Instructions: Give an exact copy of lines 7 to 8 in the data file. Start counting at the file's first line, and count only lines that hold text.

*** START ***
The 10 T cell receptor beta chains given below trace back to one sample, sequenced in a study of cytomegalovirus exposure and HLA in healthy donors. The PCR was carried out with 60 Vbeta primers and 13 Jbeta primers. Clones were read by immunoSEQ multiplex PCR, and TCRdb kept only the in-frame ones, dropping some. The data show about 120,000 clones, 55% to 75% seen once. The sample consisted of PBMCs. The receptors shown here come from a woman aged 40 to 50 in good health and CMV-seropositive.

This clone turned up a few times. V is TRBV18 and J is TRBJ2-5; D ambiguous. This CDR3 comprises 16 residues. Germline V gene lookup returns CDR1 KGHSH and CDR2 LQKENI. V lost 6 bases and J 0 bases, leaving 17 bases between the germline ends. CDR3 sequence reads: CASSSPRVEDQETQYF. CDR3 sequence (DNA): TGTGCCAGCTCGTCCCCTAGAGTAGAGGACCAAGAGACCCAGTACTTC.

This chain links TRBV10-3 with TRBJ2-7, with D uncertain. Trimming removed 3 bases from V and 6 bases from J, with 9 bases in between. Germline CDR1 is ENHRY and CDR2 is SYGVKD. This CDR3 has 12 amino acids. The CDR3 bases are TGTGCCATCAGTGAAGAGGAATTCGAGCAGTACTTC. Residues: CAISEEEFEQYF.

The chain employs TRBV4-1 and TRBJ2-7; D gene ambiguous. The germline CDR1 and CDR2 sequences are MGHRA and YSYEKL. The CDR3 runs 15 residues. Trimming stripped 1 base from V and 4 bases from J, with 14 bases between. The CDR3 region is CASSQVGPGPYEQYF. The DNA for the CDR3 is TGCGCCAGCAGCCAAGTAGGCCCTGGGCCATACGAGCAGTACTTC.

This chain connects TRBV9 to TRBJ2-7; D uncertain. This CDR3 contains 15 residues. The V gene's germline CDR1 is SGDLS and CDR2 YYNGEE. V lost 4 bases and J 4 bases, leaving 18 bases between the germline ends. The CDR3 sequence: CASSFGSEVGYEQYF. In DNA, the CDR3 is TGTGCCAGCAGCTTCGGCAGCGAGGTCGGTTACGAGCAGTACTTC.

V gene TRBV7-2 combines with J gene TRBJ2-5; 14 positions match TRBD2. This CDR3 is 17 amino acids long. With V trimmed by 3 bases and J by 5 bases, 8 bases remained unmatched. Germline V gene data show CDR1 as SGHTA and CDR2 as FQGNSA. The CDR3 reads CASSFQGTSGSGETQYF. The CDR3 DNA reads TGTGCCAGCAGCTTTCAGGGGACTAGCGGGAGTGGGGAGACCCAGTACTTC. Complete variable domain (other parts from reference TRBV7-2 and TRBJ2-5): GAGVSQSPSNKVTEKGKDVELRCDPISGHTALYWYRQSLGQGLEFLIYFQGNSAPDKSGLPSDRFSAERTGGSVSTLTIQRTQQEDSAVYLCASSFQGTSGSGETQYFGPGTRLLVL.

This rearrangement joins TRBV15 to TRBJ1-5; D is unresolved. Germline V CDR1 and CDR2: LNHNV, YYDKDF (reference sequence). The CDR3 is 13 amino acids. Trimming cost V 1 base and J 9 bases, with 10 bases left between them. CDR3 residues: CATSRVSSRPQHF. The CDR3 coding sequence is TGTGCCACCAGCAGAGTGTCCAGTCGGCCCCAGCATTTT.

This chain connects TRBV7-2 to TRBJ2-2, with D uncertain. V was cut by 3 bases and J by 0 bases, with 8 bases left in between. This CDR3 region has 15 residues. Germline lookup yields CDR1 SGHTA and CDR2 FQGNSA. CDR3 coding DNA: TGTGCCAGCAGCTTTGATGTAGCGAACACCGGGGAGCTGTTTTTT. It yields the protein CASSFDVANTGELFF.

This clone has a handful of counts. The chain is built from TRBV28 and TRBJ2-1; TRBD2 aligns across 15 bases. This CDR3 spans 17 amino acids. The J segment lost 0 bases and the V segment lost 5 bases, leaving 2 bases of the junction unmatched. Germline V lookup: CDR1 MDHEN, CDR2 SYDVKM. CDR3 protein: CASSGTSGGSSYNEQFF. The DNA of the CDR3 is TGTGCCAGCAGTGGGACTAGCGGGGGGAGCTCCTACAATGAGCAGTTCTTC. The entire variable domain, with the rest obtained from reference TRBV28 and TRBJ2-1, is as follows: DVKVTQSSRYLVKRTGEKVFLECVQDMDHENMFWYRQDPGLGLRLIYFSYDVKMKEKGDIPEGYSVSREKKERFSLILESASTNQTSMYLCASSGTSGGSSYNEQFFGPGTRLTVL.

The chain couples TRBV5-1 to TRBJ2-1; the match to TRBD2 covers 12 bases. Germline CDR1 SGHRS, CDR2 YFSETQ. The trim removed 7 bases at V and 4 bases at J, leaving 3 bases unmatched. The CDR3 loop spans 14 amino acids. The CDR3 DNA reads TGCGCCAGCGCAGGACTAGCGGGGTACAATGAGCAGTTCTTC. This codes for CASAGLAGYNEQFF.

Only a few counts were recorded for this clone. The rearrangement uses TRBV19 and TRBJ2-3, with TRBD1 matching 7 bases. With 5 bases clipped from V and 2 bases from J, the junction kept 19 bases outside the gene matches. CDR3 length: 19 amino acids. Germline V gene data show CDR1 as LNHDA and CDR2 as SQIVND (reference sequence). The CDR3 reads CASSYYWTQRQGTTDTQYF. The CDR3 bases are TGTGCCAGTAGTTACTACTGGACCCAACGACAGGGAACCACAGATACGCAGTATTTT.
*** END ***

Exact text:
This rearrangement joins TRBV15 to TRBJ1-5; D is unresolved. Germline V CDR1 and CDR2: LNHNV, YYDKDF (reference sequence). The CDR3 is 13 amino acids. Trimming cost V 1 base and J 9 bases, with 10 bases left between them. CDR3 residues: CATSRVSSRPQHF. The CDR3 coding sequence is TGTGCCACCAGCAGAGTGTCCAGTCGGCCCCAGCATTTT.

This chain connects TRBV7-2 to TRBJ2-2, with D uncertain. V was cut by 3 bases and J by 0 bases, with 8 bases left in between. This CDR3 region has 15 residues. Germline lookup yields CDR1 SGHTA and CDR2 FQGNSA. CDR3 coding DNA: TGTGCCAGCAGCTTTGATGTAGCGAACACCGGGGAGCTGTTTTTT. It yields the protein CASSFDVANTGELFF.